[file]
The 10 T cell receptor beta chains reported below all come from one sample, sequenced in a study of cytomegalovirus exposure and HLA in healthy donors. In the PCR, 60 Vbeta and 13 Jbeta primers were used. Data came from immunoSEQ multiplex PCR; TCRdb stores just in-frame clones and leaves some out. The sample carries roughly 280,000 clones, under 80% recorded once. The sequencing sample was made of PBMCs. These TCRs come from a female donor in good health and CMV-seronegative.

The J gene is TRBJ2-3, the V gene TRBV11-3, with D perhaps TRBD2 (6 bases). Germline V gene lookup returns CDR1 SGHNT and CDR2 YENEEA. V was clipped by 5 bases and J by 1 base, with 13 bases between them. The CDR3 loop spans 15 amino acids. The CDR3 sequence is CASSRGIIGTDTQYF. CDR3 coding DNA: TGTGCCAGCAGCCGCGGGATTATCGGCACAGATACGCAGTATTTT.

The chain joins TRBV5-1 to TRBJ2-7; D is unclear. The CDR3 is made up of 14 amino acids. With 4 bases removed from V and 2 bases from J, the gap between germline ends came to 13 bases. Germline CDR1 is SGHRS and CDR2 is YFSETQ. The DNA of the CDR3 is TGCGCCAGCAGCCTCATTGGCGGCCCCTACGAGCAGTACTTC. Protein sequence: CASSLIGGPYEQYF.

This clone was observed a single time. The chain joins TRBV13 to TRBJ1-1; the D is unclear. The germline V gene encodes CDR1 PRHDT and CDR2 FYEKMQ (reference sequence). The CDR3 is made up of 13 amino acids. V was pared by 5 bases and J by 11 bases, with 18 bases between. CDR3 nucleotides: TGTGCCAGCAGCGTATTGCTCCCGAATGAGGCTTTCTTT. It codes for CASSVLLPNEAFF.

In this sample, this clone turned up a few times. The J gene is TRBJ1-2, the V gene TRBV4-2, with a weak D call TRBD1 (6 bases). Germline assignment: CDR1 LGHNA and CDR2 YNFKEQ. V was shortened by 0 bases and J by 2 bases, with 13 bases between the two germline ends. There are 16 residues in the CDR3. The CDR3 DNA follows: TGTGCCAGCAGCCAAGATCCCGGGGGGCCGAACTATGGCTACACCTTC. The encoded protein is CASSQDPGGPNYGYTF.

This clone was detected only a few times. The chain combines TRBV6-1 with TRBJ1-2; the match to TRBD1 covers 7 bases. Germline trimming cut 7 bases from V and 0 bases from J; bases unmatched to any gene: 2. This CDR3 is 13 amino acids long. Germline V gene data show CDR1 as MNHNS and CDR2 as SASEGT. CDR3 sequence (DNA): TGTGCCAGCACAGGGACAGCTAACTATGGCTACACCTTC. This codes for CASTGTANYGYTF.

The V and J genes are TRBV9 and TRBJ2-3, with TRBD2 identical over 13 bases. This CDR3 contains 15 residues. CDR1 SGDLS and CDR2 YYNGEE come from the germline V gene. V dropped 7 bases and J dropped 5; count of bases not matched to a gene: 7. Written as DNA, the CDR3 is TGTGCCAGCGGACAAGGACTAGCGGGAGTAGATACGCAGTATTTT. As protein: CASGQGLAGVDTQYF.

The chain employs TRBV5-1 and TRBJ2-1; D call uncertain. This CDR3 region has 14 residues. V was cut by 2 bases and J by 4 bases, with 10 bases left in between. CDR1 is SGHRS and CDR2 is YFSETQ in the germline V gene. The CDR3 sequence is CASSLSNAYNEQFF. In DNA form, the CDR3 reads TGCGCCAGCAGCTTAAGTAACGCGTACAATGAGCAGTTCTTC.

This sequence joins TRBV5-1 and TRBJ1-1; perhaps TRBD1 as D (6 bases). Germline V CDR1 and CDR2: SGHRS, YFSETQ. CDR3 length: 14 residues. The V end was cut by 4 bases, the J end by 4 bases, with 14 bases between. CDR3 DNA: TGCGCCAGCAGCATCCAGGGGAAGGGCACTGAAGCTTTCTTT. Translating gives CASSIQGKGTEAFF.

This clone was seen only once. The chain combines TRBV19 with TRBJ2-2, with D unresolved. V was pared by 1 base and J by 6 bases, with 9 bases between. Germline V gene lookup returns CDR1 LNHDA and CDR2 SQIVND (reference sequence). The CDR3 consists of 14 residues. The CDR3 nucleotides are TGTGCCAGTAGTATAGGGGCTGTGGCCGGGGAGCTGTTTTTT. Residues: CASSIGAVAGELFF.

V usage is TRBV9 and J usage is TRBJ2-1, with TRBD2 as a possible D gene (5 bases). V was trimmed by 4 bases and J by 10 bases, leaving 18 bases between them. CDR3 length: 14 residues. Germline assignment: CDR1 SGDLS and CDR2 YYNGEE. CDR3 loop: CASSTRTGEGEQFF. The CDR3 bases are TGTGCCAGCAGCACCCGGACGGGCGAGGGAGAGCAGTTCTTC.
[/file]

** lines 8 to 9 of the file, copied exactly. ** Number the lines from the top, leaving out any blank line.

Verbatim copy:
The chain employs TRBV5-1 and TRBJ2-1; D call uncertain. This CDR3 region has 14 residues. V was cut by 2 bases and J by 4 bases, with 10 bases left in between. CDR1 is SGHRS and CDR2 is YFSETQ in the germline V gene. The CDR3 sequence is CASSLSNAYNEQFF. In DNA form, the CDR3 reads TGCGCCAGCAGCTTAAGTAACGCGTACAATGAGCAGTTCTTC.

This sequence joins TRBV5-1 and TRBJ1-1; perhaps TRBD1 as D (6 bases). Germline V CDR1 and CDR2: SGHRS, YFSETQ. CDR3 length: 14 residues. The V end was cut by 4 bases, the J end by 4 bases, with 14 bases between. CDR3 DNA: TGCGCCAGCAGCATCCAGGGGAAGGGCACTGAAGCTTTCTTT. Translating gives CASSIQGKGTEAFF.